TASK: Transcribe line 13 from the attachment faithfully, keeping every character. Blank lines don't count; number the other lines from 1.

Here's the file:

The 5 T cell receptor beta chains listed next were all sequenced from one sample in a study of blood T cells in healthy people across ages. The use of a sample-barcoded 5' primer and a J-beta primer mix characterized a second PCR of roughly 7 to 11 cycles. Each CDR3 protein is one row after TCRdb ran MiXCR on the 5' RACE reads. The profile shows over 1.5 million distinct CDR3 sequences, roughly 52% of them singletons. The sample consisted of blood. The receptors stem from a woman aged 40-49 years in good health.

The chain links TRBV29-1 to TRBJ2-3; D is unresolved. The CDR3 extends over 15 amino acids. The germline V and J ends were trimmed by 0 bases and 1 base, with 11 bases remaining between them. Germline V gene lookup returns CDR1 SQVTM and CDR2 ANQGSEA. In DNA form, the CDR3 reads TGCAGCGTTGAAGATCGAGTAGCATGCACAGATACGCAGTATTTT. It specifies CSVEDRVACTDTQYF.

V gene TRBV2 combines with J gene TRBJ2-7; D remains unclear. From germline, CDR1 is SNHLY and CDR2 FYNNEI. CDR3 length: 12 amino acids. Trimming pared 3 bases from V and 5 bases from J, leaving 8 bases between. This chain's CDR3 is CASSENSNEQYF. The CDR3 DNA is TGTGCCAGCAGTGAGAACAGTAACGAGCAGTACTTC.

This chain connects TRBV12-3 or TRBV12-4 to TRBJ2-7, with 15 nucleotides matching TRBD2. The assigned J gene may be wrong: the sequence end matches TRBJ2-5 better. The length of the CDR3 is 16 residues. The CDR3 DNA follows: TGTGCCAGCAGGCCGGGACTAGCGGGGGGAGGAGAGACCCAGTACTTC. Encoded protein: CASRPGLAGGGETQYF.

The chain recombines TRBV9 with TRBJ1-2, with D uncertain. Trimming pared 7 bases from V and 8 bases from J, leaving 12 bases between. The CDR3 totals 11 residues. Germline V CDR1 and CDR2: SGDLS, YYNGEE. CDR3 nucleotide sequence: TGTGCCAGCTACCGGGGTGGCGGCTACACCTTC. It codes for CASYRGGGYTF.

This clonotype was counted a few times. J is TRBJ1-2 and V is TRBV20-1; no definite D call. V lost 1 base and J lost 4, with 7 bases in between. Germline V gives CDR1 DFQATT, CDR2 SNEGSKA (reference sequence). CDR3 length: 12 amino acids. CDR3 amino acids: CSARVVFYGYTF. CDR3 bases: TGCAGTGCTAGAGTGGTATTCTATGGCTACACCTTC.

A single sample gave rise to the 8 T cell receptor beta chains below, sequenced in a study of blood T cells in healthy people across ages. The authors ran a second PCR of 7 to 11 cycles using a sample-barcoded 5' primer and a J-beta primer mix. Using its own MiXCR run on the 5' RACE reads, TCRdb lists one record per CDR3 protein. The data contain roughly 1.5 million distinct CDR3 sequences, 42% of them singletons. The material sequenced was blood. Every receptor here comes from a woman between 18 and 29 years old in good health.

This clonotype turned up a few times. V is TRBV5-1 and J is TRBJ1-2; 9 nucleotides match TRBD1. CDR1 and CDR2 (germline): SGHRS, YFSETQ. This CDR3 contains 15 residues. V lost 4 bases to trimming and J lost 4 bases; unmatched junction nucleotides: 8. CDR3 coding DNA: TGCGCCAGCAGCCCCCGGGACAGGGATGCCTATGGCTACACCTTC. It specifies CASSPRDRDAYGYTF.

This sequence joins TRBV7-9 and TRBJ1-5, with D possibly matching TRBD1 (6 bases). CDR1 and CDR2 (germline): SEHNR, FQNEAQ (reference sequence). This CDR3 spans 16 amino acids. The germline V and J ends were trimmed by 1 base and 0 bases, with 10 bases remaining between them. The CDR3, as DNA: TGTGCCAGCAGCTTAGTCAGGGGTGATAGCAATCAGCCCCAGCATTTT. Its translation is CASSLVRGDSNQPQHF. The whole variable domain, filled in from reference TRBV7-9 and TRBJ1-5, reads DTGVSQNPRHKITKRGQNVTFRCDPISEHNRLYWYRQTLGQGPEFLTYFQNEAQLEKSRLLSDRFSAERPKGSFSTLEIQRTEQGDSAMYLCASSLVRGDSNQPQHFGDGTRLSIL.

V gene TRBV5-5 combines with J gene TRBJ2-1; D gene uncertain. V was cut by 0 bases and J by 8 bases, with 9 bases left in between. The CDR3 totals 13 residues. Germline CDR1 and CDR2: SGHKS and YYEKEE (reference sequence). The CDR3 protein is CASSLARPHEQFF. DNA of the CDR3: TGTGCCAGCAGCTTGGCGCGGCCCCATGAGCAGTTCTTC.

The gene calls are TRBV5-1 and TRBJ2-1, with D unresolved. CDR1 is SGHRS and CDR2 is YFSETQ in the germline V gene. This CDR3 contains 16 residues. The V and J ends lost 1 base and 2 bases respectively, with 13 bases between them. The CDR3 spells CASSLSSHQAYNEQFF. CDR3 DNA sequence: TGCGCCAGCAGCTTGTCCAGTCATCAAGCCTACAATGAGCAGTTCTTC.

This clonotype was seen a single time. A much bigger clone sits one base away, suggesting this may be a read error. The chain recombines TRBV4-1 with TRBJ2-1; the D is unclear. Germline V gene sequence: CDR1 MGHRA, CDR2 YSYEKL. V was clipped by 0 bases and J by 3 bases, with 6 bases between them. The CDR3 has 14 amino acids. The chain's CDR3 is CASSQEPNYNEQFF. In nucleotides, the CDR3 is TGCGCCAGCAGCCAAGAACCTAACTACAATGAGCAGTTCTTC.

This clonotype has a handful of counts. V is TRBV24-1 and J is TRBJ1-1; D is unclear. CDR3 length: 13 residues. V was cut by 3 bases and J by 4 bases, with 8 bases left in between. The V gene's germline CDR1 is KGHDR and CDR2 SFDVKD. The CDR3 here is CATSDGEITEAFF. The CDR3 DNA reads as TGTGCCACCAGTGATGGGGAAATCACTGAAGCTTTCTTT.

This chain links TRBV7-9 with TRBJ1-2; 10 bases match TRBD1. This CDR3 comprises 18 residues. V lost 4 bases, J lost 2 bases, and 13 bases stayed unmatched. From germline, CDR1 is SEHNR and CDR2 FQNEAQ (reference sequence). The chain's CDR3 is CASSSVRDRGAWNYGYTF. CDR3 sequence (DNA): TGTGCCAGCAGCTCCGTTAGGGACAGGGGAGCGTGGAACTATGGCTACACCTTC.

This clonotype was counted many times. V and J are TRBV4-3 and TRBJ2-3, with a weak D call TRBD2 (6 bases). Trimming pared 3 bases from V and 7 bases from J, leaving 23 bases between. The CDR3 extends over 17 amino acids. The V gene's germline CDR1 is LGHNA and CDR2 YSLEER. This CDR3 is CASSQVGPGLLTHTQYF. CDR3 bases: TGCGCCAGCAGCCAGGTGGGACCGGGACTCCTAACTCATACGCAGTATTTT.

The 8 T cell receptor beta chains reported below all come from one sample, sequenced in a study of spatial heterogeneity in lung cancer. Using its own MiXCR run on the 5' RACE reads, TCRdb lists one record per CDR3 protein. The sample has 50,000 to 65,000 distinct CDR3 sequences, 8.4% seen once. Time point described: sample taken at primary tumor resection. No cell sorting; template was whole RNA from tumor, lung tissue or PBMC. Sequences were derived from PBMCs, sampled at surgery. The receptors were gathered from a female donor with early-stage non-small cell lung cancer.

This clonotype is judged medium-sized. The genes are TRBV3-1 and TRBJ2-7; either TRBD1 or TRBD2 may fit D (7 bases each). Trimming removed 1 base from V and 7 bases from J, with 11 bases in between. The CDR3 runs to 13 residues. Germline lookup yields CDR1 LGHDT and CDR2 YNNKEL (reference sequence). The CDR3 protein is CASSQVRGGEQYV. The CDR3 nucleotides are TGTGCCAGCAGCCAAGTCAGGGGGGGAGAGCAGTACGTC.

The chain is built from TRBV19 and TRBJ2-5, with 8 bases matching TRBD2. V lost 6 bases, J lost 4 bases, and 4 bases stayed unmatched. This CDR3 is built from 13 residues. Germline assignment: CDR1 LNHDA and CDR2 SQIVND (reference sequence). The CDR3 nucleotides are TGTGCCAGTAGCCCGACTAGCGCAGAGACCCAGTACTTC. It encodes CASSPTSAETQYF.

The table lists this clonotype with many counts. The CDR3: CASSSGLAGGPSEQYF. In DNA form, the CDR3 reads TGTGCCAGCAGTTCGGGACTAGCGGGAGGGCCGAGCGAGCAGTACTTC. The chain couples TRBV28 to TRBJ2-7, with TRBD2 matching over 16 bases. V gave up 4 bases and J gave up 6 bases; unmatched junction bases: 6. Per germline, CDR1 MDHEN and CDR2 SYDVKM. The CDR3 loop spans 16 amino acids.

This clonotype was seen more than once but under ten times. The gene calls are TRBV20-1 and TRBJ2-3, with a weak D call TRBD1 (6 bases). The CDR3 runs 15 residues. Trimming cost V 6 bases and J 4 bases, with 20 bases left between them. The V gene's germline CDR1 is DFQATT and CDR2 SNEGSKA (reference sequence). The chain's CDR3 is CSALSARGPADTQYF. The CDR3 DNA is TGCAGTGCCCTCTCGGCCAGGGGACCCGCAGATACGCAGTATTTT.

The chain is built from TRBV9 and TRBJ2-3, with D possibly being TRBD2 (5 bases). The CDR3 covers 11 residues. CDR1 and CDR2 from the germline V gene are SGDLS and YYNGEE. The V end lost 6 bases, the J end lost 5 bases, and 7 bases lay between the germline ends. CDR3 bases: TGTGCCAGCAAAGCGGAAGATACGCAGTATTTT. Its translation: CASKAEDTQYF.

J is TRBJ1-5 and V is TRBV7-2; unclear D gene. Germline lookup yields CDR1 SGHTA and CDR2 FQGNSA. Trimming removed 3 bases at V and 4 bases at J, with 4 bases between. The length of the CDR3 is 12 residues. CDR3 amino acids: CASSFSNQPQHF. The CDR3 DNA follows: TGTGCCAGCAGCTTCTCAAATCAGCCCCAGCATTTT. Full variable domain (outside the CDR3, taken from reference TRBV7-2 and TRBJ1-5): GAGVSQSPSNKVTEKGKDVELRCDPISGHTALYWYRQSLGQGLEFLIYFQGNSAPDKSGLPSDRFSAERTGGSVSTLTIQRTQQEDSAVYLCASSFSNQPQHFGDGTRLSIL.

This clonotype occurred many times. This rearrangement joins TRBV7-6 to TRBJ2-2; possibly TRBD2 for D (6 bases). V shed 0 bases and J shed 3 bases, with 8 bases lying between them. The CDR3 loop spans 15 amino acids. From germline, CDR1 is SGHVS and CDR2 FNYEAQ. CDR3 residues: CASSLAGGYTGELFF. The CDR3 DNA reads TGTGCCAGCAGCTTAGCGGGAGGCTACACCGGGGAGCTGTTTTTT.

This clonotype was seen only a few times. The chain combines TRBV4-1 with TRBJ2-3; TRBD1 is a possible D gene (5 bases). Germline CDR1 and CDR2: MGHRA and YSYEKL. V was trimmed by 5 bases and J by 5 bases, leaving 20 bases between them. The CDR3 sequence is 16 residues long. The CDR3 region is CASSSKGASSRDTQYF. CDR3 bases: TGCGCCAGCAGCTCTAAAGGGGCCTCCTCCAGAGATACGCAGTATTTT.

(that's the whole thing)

This clonotype has a handful of counts. V is TRBV24-1 and J is TRBJ1-1; D is unclear. CDR3 length: 13 residues. V was cut by 3 bases and J by 4 bases, with 8 bases left in between. The V gene's germline CDR1 is KGHDR and CDR2 SFDVKD. The CDR3 here is CATSDGEITEAFF. The CDR3 DNA reads as TGTGCCACCAGTGATGGGGAAATCACTGAAGCTTTCTTT.